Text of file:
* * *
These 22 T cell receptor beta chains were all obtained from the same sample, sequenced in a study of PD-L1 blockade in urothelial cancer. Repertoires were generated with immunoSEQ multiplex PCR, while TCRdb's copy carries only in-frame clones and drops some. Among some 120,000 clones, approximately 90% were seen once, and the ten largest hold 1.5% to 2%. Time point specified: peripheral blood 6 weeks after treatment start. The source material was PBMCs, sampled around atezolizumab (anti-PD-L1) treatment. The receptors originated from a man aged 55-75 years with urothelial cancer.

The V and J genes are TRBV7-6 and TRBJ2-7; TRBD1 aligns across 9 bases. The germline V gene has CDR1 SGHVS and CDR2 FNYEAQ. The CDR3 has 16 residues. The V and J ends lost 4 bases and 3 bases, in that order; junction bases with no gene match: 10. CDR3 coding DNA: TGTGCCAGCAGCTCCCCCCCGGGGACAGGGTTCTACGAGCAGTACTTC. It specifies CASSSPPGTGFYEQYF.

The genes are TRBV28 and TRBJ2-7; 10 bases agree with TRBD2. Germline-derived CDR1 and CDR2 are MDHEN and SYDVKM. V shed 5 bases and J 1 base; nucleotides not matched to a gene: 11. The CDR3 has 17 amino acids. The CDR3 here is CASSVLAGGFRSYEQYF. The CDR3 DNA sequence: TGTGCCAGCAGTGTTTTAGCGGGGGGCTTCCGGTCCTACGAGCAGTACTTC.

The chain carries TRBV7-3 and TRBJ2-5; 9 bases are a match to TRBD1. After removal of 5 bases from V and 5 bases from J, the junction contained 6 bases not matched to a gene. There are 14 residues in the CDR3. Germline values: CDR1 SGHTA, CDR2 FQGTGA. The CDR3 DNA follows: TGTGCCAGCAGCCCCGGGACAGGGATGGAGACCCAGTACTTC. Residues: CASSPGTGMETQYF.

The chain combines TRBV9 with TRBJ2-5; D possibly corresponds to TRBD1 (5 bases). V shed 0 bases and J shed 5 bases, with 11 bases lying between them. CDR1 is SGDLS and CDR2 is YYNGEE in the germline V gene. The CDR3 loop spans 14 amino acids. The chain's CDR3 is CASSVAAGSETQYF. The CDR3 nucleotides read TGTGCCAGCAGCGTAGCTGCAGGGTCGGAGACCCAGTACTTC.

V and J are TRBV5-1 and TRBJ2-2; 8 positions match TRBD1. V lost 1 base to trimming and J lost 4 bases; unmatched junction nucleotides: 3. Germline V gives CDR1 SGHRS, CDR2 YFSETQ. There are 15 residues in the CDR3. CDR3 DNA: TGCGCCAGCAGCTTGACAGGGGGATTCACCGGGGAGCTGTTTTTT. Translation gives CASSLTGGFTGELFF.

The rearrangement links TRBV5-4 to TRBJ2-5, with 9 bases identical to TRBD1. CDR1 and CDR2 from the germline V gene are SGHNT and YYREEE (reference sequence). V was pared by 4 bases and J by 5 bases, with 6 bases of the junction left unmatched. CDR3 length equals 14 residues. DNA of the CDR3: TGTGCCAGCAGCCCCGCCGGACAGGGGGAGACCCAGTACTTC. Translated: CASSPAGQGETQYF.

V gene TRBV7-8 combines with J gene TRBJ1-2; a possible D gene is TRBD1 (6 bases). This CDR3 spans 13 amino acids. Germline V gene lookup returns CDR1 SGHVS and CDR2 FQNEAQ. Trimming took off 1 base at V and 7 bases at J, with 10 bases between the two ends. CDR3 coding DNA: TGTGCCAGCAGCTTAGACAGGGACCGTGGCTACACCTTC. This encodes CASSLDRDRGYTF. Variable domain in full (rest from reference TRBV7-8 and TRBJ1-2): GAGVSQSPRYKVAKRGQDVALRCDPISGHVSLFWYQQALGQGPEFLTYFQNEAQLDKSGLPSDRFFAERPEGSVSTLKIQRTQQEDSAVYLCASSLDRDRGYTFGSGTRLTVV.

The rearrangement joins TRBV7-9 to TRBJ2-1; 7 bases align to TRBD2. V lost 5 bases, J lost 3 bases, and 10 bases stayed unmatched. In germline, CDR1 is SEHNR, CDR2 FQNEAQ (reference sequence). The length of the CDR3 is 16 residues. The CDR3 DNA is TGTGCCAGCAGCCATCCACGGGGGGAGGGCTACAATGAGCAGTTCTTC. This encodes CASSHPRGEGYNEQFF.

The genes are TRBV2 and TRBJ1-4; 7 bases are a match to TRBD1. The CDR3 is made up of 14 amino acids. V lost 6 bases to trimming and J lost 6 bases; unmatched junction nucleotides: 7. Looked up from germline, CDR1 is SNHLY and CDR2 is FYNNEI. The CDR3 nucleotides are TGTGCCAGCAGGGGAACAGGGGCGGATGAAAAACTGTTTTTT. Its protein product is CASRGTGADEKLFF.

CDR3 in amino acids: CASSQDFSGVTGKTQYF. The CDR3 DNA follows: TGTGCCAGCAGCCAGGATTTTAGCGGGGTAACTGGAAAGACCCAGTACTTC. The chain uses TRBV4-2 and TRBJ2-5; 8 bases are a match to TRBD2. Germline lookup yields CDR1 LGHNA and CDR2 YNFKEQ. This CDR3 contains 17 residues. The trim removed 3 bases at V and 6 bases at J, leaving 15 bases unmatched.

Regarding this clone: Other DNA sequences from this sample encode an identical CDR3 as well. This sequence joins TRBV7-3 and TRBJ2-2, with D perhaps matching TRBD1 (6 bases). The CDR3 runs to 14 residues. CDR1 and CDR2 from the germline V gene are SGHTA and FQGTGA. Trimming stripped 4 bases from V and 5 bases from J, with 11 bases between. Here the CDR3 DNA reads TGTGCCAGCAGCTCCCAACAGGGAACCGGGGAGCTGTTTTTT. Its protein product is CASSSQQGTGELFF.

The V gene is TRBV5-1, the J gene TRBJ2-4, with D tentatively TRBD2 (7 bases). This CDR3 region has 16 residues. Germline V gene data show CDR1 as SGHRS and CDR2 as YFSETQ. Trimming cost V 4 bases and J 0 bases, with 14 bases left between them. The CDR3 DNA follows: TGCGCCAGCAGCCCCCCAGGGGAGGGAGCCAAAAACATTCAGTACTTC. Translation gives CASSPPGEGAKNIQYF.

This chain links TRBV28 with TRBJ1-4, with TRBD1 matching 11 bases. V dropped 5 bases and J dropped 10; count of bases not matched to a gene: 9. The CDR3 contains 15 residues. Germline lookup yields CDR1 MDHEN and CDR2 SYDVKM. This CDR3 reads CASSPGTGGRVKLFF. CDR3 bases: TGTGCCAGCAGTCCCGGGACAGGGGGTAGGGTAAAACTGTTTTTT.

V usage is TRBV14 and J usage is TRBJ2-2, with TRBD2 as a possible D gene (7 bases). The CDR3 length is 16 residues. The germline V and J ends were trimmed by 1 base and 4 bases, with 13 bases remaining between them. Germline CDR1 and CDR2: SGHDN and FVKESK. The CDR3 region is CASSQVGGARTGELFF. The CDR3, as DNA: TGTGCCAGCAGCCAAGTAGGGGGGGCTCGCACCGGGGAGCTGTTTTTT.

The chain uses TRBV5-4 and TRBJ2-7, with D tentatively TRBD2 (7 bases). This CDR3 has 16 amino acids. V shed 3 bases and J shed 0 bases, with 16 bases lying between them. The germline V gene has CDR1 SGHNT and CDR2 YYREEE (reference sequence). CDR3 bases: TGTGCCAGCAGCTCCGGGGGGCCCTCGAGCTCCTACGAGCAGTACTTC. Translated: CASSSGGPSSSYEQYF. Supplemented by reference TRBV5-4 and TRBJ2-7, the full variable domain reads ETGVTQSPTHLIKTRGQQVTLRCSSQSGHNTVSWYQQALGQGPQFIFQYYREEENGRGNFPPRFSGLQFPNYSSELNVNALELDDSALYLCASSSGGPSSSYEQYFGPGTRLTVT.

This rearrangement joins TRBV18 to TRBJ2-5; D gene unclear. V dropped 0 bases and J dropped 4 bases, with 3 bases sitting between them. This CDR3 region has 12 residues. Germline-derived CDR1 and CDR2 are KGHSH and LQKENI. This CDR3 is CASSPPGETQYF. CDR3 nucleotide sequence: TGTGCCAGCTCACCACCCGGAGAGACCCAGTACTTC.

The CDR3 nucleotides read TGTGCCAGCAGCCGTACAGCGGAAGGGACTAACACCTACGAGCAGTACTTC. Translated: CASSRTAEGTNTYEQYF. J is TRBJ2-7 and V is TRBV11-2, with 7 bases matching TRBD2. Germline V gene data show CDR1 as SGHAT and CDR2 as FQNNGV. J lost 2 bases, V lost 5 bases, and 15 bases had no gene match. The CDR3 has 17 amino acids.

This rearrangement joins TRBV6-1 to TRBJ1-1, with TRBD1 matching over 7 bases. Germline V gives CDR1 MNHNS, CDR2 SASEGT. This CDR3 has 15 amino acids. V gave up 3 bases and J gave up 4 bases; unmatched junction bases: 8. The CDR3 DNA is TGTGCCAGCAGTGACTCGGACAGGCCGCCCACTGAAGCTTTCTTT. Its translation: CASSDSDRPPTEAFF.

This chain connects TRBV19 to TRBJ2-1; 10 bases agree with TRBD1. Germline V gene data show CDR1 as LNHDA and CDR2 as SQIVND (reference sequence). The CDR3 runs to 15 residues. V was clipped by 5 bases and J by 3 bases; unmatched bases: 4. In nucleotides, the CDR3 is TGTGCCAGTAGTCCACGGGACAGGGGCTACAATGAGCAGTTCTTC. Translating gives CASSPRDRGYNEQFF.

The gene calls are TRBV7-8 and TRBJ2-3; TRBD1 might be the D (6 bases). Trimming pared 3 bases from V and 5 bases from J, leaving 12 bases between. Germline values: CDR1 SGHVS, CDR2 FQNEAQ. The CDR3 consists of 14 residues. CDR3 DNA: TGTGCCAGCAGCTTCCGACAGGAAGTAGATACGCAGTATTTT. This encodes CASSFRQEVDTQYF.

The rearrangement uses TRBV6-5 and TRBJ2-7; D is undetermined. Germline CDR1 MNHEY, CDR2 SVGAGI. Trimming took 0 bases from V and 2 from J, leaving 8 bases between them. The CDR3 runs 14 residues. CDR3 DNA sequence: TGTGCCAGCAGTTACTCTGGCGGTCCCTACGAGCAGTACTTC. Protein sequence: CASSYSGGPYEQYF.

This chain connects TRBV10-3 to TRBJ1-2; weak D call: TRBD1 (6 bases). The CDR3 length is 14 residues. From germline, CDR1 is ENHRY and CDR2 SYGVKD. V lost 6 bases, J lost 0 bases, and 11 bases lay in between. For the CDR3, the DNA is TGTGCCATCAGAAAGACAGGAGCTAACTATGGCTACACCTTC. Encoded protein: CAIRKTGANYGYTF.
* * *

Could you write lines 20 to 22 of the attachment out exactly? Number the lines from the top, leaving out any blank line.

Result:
This chain connects TRBV19 to TRBJ2-1; 10 bases agree with TRBD1. Germline V gene data show CDR1 as LNHDA and CDR2 as SQIVND (reference sequence). The CDR3 runs to 15 residues. V was clipped by 5 bases and J by 3 bases; unmatched bases: 4. In nucleotides, the CDR3 is TGTGCCAGTAGTCCACGGGACAGGGGCTACAATGAGCAGTTCTTC. Translating gives CASSPRDRGYNEQFF.

The gene calls are TRBV7-8 and TRBJ2-3; TRBD1 might be the D (6 bases). Trimming pared 3 bases from V and 5 bases from J, leaving 12 bases between. Germline values: CDR1 SGHVS, CDR2 FQNEAQ. The CDR3 consists of 14 residues. CDR3 DNA: TGTGCCAGCAGCTTCCGACAGGAAGTAGATACGCAGTATTTT. This encodes CASSFRQEVDTQYF.

The rearrangement uses TRBV6-5 and TRBJ2-7; D is undetermined. Germline CDR1 MNHEY, CDR2 SVGAGI. Trimming took 0 bases from V and 2 from J, leaving 8 bases between them. The CDR3 runs 14 residues. CDR3 DNA sequence: TGTGCCAGCAGTTACTCTGGCGGTCCCTACGAGCAGTACTTC. Protein sequence: CASSYSGGPYEQYF.